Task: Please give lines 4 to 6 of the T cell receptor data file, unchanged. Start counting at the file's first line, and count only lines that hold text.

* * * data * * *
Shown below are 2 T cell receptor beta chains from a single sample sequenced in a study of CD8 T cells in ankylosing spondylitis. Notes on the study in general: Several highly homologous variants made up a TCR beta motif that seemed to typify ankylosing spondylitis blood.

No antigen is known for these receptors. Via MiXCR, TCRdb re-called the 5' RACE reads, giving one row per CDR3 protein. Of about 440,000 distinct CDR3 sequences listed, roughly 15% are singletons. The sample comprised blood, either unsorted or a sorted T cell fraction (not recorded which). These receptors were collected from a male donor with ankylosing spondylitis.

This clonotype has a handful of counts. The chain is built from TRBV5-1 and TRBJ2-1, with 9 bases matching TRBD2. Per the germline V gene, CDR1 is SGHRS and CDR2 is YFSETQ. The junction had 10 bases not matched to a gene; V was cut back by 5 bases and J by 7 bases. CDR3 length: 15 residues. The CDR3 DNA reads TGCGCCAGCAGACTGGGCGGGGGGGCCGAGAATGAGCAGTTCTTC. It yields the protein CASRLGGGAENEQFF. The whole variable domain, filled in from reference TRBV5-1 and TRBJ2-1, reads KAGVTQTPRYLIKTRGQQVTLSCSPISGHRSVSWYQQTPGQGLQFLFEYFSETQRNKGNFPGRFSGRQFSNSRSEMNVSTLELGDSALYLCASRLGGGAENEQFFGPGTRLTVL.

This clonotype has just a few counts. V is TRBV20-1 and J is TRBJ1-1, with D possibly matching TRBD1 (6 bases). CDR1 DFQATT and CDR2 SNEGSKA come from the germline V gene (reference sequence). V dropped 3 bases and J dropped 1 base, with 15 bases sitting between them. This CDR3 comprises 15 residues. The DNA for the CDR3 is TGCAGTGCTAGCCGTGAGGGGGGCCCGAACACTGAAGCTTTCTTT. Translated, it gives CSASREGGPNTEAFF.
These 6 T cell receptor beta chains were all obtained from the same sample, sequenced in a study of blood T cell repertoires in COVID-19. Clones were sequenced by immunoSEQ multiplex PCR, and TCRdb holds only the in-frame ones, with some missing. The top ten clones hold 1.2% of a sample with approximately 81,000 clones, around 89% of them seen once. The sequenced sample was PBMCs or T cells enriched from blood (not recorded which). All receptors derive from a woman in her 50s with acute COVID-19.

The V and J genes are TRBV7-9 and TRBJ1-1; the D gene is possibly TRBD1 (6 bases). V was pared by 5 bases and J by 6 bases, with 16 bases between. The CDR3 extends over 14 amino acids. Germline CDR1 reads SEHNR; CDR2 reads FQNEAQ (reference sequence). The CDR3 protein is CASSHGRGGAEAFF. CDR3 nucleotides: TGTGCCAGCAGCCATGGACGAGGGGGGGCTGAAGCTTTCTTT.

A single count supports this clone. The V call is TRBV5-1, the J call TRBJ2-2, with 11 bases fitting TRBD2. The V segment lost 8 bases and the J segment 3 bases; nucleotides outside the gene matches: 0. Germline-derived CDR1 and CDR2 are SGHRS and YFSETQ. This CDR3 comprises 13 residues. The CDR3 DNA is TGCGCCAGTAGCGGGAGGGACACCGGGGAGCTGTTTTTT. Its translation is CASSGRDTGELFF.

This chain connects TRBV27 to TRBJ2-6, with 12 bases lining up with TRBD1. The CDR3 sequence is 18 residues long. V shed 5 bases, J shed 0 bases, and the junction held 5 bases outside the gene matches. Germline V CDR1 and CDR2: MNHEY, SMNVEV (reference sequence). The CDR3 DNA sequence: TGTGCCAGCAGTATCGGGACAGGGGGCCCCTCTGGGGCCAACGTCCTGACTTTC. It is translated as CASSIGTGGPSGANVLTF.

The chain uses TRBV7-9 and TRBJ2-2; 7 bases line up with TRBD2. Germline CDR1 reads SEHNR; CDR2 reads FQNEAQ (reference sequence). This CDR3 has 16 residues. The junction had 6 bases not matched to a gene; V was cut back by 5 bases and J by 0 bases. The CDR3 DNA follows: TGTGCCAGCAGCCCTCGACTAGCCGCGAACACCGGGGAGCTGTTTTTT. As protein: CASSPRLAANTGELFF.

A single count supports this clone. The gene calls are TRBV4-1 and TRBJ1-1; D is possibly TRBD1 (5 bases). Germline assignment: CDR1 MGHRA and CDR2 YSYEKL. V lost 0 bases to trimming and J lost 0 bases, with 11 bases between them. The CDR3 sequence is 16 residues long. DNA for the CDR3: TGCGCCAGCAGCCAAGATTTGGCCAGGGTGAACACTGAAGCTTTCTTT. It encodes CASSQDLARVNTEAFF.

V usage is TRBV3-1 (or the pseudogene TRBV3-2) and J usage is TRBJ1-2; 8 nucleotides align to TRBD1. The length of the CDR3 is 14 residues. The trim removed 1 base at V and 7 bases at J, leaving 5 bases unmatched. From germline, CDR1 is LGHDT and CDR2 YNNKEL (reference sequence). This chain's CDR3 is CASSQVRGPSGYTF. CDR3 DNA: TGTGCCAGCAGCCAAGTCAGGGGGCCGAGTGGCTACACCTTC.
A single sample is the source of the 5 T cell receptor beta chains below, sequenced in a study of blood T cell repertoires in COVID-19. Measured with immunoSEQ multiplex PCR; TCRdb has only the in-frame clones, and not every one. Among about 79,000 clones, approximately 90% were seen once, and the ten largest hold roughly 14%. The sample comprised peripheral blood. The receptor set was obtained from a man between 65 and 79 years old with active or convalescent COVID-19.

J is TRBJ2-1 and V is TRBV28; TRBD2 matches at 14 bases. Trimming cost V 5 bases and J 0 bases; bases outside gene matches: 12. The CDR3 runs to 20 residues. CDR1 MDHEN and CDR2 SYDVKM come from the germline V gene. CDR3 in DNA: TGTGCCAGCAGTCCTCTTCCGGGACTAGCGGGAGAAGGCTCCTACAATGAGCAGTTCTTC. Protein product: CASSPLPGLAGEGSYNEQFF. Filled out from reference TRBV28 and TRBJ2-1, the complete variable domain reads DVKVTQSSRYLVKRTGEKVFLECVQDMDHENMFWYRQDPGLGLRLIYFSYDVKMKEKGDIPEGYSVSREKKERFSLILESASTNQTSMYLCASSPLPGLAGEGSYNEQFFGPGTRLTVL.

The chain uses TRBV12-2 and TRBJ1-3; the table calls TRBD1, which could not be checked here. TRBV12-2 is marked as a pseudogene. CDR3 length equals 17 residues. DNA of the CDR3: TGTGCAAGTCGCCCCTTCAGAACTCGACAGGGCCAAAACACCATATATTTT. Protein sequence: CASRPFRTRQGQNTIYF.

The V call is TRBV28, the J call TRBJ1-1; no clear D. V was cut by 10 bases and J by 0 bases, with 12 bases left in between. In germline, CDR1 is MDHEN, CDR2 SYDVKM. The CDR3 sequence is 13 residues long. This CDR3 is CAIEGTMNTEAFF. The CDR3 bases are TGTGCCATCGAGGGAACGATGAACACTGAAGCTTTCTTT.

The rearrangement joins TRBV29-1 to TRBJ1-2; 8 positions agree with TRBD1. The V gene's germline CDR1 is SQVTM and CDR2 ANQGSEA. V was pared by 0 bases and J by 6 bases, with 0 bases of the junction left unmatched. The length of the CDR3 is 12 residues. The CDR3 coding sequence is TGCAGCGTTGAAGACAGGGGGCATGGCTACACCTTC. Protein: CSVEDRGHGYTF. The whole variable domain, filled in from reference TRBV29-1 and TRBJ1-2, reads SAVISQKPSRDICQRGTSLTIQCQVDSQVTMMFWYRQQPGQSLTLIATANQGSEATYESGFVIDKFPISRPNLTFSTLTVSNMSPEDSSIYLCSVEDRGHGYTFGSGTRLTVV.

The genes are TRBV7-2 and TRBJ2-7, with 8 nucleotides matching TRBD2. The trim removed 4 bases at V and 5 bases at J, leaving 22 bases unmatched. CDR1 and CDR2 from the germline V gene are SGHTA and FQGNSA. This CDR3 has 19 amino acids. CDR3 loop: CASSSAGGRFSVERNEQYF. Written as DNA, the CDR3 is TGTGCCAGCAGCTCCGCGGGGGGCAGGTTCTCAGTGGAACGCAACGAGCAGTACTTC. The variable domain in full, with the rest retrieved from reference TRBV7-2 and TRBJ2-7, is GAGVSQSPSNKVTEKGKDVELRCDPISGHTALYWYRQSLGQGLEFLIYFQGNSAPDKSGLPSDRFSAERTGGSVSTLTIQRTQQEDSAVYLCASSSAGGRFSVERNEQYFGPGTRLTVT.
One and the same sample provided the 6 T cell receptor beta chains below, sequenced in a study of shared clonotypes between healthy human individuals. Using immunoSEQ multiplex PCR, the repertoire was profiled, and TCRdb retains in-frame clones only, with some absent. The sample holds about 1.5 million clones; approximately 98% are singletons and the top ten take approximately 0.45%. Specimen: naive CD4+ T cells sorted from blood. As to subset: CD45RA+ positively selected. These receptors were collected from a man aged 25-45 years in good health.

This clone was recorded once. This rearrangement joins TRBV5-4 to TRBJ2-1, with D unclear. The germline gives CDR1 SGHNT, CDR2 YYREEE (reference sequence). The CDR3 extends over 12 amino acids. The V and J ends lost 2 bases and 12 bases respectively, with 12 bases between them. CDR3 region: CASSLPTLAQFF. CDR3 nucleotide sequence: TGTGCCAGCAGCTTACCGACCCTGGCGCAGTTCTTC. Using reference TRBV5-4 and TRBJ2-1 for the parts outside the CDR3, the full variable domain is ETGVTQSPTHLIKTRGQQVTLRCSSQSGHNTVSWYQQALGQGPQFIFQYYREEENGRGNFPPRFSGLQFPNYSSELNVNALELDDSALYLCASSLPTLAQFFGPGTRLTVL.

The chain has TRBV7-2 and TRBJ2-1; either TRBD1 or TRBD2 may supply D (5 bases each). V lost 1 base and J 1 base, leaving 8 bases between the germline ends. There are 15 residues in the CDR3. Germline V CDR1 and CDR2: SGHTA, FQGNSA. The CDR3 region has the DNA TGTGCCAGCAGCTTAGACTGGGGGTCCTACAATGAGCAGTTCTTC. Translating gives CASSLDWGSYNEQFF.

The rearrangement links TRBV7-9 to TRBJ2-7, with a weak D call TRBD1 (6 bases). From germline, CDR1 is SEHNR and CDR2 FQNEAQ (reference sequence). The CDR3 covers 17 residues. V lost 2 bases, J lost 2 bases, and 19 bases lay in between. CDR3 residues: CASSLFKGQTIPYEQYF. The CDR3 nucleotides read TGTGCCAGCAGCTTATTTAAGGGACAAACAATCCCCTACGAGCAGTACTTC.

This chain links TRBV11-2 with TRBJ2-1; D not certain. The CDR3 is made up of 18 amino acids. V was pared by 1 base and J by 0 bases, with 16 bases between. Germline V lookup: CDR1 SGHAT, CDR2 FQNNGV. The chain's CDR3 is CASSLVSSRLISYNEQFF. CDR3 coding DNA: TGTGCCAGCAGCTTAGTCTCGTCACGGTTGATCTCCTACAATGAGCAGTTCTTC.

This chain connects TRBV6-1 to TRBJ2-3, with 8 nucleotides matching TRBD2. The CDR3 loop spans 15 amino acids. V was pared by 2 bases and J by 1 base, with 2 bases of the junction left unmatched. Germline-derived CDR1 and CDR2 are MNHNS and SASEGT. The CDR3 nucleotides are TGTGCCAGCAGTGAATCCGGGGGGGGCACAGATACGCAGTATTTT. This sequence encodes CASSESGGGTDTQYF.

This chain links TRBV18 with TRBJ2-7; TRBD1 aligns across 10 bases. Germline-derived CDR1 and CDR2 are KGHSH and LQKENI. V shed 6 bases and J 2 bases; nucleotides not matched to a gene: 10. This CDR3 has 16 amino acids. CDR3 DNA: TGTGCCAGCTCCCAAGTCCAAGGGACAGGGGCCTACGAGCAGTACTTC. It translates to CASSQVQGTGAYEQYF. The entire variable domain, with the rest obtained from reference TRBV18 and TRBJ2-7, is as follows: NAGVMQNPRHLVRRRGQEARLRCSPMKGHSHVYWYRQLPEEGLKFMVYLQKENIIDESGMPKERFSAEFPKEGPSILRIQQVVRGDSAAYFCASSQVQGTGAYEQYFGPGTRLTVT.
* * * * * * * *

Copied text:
This clonotype has just a few counts. V is TRBV20-1 and J is TRBJ1-1, with D possibly matching TRBD1 (6 bases). CDR1 DFQATT and CDR2 SNEGSKA come from the germline V gene (reference sequence). V dropped 3 bases and J dropped 1 base, with 15 bases sitting between them. This CDR3 comprises 15 residues. The DNA for the CDR3 is TGCAGTGCTAGCCGTGAGGGGGGCCCGAACACTGAAGCTTTCTTT. Translated, it gives CSASREGGPNTEAFF.
These 6 T cell receptor beta chains were all obtained from the same sample, sequenced in a study of blood T cell repertoires in COVID-19. Clones were sequenced by immunoSEQ multiplex PCR, and TCRdb holds only the in-frame ones, with some missing. The top ten clones hold 1.2% of a sample with approximately 81,000 clones, around 89% of them seen once. The sequenced sample was PBMCs or T cells enriched from blood (not recorded which). All receptors derive from a woman in her 50s with acute COVID-19.

The V and J genes are TRBV7-9 and TRBJ1-1; the D gene is possibly TRBD1 (6 bases). V was pared by 5 bases and J by 6 bases, with 16 bases between. The CDR3 extends over 14 amino acids. Germline CDR1 reads SEHNR; CDR2 reads FQNEAQ (reference sequence). The CDR3 protein is CASSHGRGGAEAFF. CDR3 nucleotides: TGTGCCAGCAGCCATGGACGAGGGGGGGCTGAAGCTTTCTTT.